Dell buy of Palm would make sense, say analysts
With Palm Pre due soon, Dell could dive into the smartphone market
Computerworld - Whether a deal by Dell Inc. to purchase Palm Inc. is truly in the offing, an acquisition would make sense for both companies, three analysts said today.
However, at least one additional analyst said the time has already passed for such a deal, which was first rumored at least two years ago.
Neither company could be reached to comment regarding a recent Dow Jones report that summarized many of the market conditions making a merger likely. The report included comments by Shaw Wu, a financial analyst at Kaufman Brothers LP, who said Palm could be the target that would allow Dell to get into the smartphone market.
Financial strategy consultant Sramana Mitra also recently laid out factors that favor such a marriage, noting that Palm needs to take on Apple Inc., maker of the iPhone. "Palm cannot take on Apple on its own, and a Palm-Dell union would change the equation dramatically," she wrote on the financial news site Seeking Alpha.
The scenario makes sense because of a number of factors, three industry analysts said in interviews. One factor, they said, is that Dell will be seeking to diversify as it sees its server business come under attack by new server entrant Cisco Systems Inc., which announced its Unified Computing System last Monday, and a potential merger of IBM and Sun Microsystems Inc..
Another is that Dell has plenty of cash on hand, more than $9 billion, while Palm recently reported a dismal third fiscal quarter, with revenues down by 71% from the prior year. Palm has staked its future on the Palm Pre, which runs the new WebOS, and might need Dell's money to help get that device shipping quickly, analysts said.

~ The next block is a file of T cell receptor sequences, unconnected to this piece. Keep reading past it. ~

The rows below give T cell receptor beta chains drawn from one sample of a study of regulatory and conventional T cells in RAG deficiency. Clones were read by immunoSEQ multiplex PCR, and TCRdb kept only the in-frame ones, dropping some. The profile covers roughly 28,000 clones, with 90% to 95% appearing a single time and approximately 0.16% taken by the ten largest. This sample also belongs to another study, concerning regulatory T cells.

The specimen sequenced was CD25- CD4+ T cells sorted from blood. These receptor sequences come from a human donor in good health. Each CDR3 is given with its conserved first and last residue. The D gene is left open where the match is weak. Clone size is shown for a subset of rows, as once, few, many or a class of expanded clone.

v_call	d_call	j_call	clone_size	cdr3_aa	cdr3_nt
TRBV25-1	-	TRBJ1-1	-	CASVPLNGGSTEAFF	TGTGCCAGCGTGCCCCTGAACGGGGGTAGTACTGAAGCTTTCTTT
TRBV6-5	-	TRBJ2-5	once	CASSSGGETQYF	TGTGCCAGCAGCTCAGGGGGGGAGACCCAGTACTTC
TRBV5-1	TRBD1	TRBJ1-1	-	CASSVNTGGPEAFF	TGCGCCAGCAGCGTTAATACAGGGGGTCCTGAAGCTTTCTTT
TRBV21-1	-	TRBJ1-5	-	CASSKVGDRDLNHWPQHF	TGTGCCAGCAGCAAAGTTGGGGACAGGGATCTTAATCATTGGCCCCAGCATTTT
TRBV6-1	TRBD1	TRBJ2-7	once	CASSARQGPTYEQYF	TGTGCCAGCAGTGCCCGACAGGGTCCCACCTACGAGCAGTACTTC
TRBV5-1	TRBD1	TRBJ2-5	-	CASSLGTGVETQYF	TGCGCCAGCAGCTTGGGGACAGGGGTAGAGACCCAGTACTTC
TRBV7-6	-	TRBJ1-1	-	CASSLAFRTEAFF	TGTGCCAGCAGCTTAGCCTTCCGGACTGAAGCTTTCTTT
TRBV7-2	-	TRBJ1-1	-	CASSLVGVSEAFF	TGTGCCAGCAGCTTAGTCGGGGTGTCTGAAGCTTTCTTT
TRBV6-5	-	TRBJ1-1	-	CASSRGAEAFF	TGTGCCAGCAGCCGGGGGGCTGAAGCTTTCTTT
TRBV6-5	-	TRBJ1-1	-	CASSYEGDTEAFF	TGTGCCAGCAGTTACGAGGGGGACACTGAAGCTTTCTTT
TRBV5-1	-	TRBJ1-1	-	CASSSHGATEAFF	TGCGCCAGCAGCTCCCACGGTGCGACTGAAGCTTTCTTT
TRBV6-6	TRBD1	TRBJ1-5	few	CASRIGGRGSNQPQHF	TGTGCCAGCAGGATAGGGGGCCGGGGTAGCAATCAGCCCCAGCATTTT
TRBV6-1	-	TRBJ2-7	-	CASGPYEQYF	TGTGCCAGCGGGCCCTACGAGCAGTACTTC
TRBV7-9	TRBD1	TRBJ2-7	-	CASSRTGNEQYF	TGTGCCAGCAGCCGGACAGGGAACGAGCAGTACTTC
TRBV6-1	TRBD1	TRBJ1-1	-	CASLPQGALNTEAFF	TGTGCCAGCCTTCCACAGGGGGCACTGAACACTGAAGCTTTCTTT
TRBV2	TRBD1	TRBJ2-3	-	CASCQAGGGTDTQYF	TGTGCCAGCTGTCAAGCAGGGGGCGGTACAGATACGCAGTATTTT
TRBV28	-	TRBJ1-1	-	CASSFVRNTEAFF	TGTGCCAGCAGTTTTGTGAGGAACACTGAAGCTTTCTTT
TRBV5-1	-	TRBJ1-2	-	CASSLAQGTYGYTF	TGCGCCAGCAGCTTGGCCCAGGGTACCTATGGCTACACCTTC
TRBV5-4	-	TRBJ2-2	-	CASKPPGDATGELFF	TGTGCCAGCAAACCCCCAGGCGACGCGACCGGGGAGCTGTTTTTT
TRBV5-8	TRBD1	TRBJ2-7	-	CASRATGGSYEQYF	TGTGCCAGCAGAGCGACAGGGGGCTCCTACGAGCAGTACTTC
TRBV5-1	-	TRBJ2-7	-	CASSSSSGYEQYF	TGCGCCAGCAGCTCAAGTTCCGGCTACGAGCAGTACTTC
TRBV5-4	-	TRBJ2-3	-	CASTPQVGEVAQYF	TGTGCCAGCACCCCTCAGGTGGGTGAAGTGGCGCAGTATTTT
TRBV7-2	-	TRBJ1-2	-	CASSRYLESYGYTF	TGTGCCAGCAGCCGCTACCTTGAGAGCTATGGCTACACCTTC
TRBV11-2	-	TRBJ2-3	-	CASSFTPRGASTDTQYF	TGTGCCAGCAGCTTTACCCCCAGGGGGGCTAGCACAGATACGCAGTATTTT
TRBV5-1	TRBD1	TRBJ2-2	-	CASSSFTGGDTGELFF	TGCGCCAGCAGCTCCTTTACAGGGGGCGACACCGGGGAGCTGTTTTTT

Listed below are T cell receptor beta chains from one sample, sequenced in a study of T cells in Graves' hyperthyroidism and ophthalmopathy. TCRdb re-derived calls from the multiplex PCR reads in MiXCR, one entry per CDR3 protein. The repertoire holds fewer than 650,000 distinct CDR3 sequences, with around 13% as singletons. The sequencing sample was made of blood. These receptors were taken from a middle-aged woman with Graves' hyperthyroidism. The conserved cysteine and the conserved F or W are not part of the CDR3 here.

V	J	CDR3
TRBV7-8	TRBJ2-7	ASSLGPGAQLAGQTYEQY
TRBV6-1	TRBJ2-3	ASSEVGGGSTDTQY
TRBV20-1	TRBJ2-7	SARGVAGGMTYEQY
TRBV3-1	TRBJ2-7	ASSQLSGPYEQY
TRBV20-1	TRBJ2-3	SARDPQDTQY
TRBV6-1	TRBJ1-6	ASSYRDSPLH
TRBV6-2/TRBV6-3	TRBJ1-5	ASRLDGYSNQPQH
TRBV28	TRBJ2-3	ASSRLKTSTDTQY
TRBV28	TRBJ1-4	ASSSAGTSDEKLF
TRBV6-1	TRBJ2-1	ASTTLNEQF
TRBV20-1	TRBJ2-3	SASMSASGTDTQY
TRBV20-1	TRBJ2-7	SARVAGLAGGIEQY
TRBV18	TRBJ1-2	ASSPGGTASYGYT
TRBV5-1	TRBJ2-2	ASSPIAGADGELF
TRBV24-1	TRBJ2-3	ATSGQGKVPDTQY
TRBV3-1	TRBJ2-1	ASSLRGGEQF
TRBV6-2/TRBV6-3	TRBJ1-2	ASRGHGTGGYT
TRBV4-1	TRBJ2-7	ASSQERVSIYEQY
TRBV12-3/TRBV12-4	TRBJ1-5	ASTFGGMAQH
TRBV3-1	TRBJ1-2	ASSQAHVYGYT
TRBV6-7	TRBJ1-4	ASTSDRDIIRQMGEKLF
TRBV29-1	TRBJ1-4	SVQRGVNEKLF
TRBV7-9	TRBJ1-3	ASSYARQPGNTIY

"Palm is vulnerable, and Dell has cash," said Yankee Group Research Inc. analyst Carl Howe. "A merger sounds like a good idea."
Kevin Burden, an analyst at ABI Research Inc., said he first studied rumors that Dell might buy Palm two years ago. "Dell buying Palm still makes a lot of sense," he said, since, compared with vendors such as Hewlett-Packard Co., "Dell stands to benefit the most by acquiring it,"
Burden said if the Pre takes off, Palm would not need a partner like Dell, but he added, "it depends how fast they get that Pre out."
As it stands, the Pre's success is tied to the fortunes of Sprint Nextel Inc., the exclusive carrier of the Pre. And given Sprint's lackluster financial prospects, the Pre could be affected, Burden said. Sprint has said the Pre will launch in the first half of the year.
"If Sprint doesn't perform the way Palm needs it to perform, that could kill the momentum Palm wants to build," Burden said.
Dell has been rumored to be interested in Palm for at least two years, going back to when Dell stopped selling the Axim handheld device.
Jack Gold, an analyst at J.Gold Associates LLC, said two years ago that Dell might buy Palm, but he changed his tune in an interview today, saying "I think they have both missed the window of opportunity." It's more likely that Dell would buy an Asian handheld maker such as Asustek Computer Inc., Acer Inc. or HTC Corp, Gold said.
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